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One of the main reasons organizations turn to a desktop-as-a-service provider is to take some of the implementation and back-end management burdens of VDI off of IT.
With DaaS, IT can provision desktops, configure user accounts and maintain systems with just a few clicks of the mouse, using a centralized web portal to manage the various components. The desktop-as-a-service provider takes care of most back-end upkeep, but there are some management tasks in-house IT must do to keep everything running smoothly.
Keep in mind that processes can vary significantly from one desktop-as-a-service provider to the next. Factors such as the permitted levels of control, the extent of configurable options and the management portal itself can affect what tasks IT still has to handle.
Prepare directory services
If organizations plan to integrate cloud desktops into a directory service, such as Active Directory (AD), in-house IT must prepare the service by setting up special accounts or creating domains for those desktops. IT must also retrieve information from the directory service store to use within the DaaS deployment.
The exact steps it takes depend on the type of DaaS IT uses, how IT implements DaaS and the directory service itself. For example, if an organization runs AD, IT pros must configure Group Policy Objects, create subnets, specify IP address ranges or define Dynamic Host Configuration Protocol scopes. The desktop-as-a-service provider should supply the steps IT needs to support the desktops.
Set up the network
Depending on the DaaS deployment and established infrastructure, IT must carry out several network-related tasks, such as setting up ports or managing virtual private network connections. If the DaaS deployment connects to a corporate data center, IT might also have to modify the network structure to accommodate different traffic patterns.
IT must ensure that the network infrastructure and connections necessary to support communications among the DaaS deployment and corporate systems, services and data centers are in place. As with a directory service, IT should work with the desktop-as-a-service provider to determine the exact requirements. Note that IT can perform some of these steps through the administration portal.
One of the biggest steps in a DaaS deployment is provisioning the desktops. The process and the flexibility in configuring the desktops depend entirely on the DaaS vendor and the administrative portal it provides. The majority of vendors offer user-friendly web portals to carry out most or all associated tasks, often providing wizards to guide IT through the provisioning process.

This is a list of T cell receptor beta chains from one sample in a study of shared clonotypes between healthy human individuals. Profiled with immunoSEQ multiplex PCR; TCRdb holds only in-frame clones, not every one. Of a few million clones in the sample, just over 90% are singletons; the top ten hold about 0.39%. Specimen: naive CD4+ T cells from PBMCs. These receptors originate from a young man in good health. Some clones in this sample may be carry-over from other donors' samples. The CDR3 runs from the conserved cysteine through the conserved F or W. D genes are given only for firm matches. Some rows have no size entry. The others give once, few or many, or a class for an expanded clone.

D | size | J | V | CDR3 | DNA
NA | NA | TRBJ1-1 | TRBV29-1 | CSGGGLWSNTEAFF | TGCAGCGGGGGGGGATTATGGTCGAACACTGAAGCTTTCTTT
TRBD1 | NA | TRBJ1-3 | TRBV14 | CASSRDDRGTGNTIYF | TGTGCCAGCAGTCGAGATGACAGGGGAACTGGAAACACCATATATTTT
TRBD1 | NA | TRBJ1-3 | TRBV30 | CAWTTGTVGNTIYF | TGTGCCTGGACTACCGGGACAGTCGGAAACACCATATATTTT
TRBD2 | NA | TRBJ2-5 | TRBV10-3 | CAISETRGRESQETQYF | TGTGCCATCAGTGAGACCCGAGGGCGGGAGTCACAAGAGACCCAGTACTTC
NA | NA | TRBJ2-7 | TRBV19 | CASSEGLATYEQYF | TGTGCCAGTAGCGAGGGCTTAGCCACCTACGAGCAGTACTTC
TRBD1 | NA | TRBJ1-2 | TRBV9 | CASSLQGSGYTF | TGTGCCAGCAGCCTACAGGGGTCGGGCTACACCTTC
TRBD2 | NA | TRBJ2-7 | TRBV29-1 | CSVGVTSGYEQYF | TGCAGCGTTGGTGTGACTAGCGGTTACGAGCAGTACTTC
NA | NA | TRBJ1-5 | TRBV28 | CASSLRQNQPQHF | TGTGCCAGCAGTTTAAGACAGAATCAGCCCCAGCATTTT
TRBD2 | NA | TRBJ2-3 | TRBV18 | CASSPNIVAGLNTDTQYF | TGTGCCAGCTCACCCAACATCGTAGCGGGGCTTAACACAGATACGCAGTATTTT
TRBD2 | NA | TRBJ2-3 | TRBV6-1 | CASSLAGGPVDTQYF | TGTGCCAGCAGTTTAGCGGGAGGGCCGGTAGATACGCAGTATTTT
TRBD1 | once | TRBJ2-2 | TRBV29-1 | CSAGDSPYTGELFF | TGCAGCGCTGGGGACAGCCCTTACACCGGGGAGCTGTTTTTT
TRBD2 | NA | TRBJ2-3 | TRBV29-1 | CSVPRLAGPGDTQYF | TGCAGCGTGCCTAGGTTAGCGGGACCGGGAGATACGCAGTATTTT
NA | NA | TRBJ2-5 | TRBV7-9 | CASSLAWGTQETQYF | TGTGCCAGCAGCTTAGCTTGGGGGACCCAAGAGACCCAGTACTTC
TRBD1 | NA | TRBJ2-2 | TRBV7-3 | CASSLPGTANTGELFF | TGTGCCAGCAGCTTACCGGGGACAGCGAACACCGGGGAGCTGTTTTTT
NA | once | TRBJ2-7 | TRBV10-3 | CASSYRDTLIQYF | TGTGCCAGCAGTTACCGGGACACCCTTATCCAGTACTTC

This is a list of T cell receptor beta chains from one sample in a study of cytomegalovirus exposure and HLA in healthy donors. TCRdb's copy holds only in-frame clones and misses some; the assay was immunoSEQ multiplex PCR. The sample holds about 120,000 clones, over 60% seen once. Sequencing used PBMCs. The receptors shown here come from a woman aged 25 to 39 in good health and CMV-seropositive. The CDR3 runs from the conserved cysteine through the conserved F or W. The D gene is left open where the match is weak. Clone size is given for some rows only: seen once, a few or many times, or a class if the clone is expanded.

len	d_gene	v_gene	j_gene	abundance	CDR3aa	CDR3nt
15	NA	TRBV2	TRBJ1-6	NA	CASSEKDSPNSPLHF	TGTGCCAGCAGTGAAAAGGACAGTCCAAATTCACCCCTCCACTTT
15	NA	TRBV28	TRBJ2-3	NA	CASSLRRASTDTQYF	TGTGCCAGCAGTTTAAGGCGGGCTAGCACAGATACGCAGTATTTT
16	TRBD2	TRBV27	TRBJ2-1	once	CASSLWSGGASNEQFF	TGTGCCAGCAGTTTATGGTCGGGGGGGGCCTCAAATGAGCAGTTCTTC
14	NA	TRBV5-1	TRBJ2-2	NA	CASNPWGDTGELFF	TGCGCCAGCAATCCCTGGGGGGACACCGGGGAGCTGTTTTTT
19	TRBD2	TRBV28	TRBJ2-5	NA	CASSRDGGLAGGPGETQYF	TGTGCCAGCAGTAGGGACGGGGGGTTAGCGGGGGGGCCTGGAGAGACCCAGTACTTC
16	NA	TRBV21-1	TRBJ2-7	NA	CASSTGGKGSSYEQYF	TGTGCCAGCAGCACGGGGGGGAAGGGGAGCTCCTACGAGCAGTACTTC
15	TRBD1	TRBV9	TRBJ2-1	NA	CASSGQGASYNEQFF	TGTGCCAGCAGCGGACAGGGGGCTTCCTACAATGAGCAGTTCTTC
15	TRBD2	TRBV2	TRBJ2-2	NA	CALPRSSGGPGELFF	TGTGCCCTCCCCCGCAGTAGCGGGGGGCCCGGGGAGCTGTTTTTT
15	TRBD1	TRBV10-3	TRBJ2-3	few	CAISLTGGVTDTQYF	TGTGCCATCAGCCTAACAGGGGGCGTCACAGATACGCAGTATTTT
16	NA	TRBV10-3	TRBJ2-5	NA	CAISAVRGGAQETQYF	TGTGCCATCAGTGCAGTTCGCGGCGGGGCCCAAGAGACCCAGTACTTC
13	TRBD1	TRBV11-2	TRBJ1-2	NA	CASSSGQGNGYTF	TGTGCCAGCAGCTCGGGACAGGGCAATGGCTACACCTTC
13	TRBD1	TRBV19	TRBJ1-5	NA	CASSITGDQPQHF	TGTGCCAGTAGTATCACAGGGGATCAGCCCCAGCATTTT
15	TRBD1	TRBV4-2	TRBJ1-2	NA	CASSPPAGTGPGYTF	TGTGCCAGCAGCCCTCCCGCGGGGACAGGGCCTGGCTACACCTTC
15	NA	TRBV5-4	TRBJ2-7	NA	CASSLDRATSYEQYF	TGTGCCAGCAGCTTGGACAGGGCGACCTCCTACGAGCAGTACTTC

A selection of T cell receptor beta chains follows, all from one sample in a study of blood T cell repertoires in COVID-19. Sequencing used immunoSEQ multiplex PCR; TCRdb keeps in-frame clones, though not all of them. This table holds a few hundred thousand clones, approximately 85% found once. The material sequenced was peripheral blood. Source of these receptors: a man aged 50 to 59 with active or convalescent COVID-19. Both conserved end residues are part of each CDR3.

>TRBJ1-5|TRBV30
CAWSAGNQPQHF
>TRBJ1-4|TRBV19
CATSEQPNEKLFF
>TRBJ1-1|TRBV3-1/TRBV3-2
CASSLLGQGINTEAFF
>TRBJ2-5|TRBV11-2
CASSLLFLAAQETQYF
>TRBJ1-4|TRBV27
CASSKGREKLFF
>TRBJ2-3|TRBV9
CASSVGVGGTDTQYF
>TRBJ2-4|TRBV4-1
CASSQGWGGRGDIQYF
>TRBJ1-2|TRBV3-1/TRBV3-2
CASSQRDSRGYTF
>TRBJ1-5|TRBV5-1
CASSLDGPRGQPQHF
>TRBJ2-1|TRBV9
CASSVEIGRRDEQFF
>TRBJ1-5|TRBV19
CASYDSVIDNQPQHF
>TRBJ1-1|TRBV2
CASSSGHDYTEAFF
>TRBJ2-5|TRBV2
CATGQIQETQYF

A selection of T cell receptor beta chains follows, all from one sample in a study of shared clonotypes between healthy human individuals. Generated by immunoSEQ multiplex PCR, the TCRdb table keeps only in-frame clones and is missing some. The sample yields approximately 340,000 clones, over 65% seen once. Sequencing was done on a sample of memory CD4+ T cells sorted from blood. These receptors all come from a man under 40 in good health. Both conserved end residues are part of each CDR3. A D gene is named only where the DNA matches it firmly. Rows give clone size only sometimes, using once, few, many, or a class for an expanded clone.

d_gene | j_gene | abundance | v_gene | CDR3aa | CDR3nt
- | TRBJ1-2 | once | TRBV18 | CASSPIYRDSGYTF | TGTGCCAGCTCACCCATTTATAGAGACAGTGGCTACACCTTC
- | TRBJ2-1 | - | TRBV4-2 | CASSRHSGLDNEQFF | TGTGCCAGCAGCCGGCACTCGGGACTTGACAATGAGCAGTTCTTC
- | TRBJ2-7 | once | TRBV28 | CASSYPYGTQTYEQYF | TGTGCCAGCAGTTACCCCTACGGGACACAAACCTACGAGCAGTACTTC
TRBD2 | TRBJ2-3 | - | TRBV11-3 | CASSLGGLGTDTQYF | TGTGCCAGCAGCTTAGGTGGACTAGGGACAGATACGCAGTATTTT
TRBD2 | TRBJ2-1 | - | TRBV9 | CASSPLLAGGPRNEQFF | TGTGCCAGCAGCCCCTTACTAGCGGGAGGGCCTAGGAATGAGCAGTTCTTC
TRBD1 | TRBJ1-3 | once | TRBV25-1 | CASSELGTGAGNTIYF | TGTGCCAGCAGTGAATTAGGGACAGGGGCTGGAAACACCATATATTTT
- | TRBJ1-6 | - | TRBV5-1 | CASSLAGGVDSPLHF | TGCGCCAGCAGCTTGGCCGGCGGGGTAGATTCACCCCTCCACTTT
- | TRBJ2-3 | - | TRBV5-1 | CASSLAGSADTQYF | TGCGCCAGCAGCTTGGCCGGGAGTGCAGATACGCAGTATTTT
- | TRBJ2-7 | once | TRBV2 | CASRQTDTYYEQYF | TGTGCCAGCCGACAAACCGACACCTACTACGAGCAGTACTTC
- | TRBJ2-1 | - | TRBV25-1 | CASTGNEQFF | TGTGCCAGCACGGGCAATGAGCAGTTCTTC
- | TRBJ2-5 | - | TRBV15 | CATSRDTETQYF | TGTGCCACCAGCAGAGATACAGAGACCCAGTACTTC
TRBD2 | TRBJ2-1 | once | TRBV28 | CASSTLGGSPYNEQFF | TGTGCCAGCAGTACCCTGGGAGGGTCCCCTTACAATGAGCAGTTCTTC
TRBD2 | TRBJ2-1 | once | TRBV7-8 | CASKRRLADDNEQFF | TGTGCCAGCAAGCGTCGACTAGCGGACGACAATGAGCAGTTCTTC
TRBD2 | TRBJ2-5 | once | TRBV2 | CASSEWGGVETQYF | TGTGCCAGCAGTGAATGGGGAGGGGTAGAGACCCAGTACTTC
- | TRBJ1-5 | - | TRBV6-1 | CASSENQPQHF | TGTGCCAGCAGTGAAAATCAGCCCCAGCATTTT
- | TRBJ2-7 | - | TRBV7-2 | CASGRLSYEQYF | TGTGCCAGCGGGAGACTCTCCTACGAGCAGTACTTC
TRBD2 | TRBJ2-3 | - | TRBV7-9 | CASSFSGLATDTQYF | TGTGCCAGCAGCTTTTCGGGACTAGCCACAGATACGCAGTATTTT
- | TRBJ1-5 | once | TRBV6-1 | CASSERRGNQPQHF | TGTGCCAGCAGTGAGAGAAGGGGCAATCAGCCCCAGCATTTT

Many DaaS platforms start by defining a pool -- a group of virtual desktops that serve a similar set of users. When creating the pool, IT must specify configuration settings, such as supported connection protocols, length of session timeouts, maximum number of concurrently running desktops and persistent or nonpersistent desktops. In addition, IT must identify the domain it will join and which of the vendor's data centers to use for housing the desktops.
IT must also prepare the golden image it uses as the template to generate the individual desktops within the pool. IT will either choose from predefined images or upload its own golden image. IT should specify virtual machine settings, such as the number of CPUs, amount of memory, number of network cards and storage capacity. It can also designate which local resources users can share.
Manage user accounts
IT must manage the accounts of users who access the desktops. Some of these steps, such as mapping the user accounts to virtual desktops, are a part of the provisioning process. This process might include assigning roles and permissions to the user accounts, including other DaaS administrators. In some cases, IT will set up authentication mechanisms, such as multifactor authentication or single sign-on.
If not, the administration portal should still provide access to account management capabilities, with the data integrated in the directory service.
The administration portal also serves as a central interface for scaling resources and performing ongoing maintenance. IT can control entire pools or individual desktops within a pool, delete or rebuild desktops, or deprovision pools altogether.
Many DaaS vendors also provide system monitoring. At the very least, the portal should give IT a snapshot of the current resources users are consuming, often with the ability to drill into specific details. For example, IT can view a list of running desktops within a pool and click a desktop listing to view more detailed information. Some vendors also let IT set up alerts, view real-time or historical data and conduct analytics.
Other tasks to keep in mind
IT must take other steps to implement and manage a DaaS deployment and address issues related to switching systems, such as migrating data and providing users with the training and documentation they need for a smooth transition to the cloud. Despite these various tasks, IT can streamline the process of implementing and maintaining virtual desktops with DaaS. For many organizations, DaaS represents a far more workable alternative to VDI or managing physical desktops.
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